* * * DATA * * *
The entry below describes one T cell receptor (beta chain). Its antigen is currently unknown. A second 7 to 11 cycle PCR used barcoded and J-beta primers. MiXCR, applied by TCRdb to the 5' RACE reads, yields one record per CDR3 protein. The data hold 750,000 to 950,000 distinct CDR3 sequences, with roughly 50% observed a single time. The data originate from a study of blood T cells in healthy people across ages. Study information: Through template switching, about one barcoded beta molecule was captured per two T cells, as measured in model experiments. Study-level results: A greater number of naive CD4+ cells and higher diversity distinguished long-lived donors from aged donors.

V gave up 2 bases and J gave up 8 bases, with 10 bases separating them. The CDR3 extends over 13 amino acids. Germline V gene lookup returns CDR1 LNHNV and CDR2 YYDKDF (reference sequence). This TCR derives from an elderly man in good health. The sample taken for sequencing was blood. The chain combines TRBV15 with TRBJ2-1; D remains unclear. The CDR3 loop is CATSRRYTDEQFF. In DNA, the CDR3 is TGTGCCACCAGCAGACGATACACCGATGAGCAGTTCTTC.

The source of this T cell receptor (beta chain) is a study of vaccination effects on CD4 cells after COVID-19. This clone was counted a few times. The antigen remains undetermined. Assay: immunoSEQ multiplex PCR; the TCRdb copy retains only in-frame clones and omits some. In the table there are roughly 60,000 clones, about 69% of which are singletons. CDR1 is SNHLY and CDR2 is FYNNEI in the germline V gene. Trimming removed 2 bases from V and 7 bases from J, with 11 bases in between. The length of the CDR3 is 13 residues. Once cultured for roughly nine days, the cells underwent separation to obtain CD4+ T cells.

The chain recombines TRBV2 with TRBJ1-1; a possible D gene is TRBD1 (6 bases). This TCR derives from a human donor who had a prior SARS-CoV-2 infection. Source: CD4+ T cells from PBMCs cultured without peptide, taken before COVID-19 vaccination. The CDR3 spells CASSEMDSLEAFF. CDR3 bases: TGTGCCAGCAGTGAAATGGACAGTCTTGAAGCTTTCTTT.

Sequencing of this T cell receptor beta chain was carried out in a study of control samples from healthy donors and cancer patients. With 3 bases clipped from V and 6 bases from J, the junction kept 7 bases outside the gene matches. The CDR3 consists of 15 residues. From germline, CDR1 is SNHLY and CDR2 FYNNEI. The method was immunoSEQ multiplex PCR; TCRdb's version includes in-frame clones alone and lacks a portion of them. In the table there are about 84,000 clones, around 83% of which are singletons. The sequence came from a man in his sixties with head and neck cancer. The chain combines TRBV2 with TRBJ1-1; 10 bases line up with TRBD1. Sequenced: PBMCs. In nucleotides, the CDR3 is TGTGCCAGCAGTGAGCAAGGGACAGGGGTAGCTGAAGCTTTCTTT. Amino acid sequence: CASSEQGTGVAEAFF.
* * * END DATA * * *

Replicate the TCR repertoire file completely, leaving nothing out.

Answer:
The entry below describes one T cell receptor (beta chain). Its antigen is currently unknown. A second 7 to 11 cycle PCR used barcoded and J-beta primers. MiXCR, applied by TCRdb to the 5' RACE reads, yields one record per CDR3 protein. The data hold 750,000 to 950,000 distinct CDR3 sequences, with roughly 50% observed a single time. The data originate from a study of blood T cells in healthy people across ages. Study information: Through template switching, about one barcoded beta molecule was captured per two T cells, as measured in model experiments. Study-level results: A greater number of naive CD4+ cells and higher diversity distinguished long-lived donors from aged donors.

V gave up 2 bases and J gave up 8 bases, with 10 bases separating them. The CDR3 extends over 13 amino acids. Germline V gene lookup returns CDR1 LNHNV and CDR2 YYDKDF (reference sequence). This TCR derives from an elderly man in good health. The sample taken for sequencing was blood. The chain combines TRBV15 with TRBJ2-1; D remains unclear. The CDR3 loop is CATSRRYTDEQFF. In DNA, the CDR3 is TGTGCCACCAGCAGACGATACACCGATGAGCAGTTCTTC.

The source of this T cell receptor (beta chain) is a study of vaccination effects on CD4 cells after COVID-19. This clone was counted a few times. The antigen remains undetermined. Assay: immunoSEQ multiplex PCR; the TCRdb copy retains only in-frame clones and omits some. In the table there are roughly 60,000 clones, about 69% of which are singletons. CDR1 is SNHLY and CDR2 is FYNNEI in the germline V gene. Trimming removed 2 bases from V and 7 bases from J, with 11 bases in between. The length of the CDR3 is 13 residues. Once cultured for roughly nine days, the cells underwent separation to obtain CD4+ T cells.

The chain recombines TRBV2 with TRBJ1-1; a possible D gene is TRBD1 (6 bases). This TCR derives from a human donor who had a prior SARS-CoV-2 infection. Source: CD4+ T cells from PBMCs cultured without peptide, taken before COVID-19 vaccination. The CDR3 spells CASSEMDSLEAFF. CDR3 bases: TGTGCCAGCAGTGAAATGGACAGTCTTGAAGCTTTCTTT.

Sequencing of this T cell receptor beta chain was carried out in a study of control samples from healthy donors and cancer patients. With 3 bases clipped from V and 6 bases from J, the junction kept 7 bases outside the gene matches. The CDR3 consists of 15 residues. From germline, CDR1 is SNHLY and CDR2 FYNNEI. The method was immunoSEQ multiplex PCR; TCRdb's version includes in-frame clones alone and lacks a portion of them. In the table there are about 84,000 clones, around 83% of which are singletons. The sequence came from a man in his sixties with head and neck cancer. The chain combines TRBV2 with TRBJ1-1; 10 bases line up with TRBD1. Sequenced: PBMCs. In nucleotides, the CDR3 is TGTGCCAGCAGTGAGCAAGGGACAGGGGTAGCTGAAGCTTTCTTT. Amino acid sequence: CASSEQGTGVAEAFF.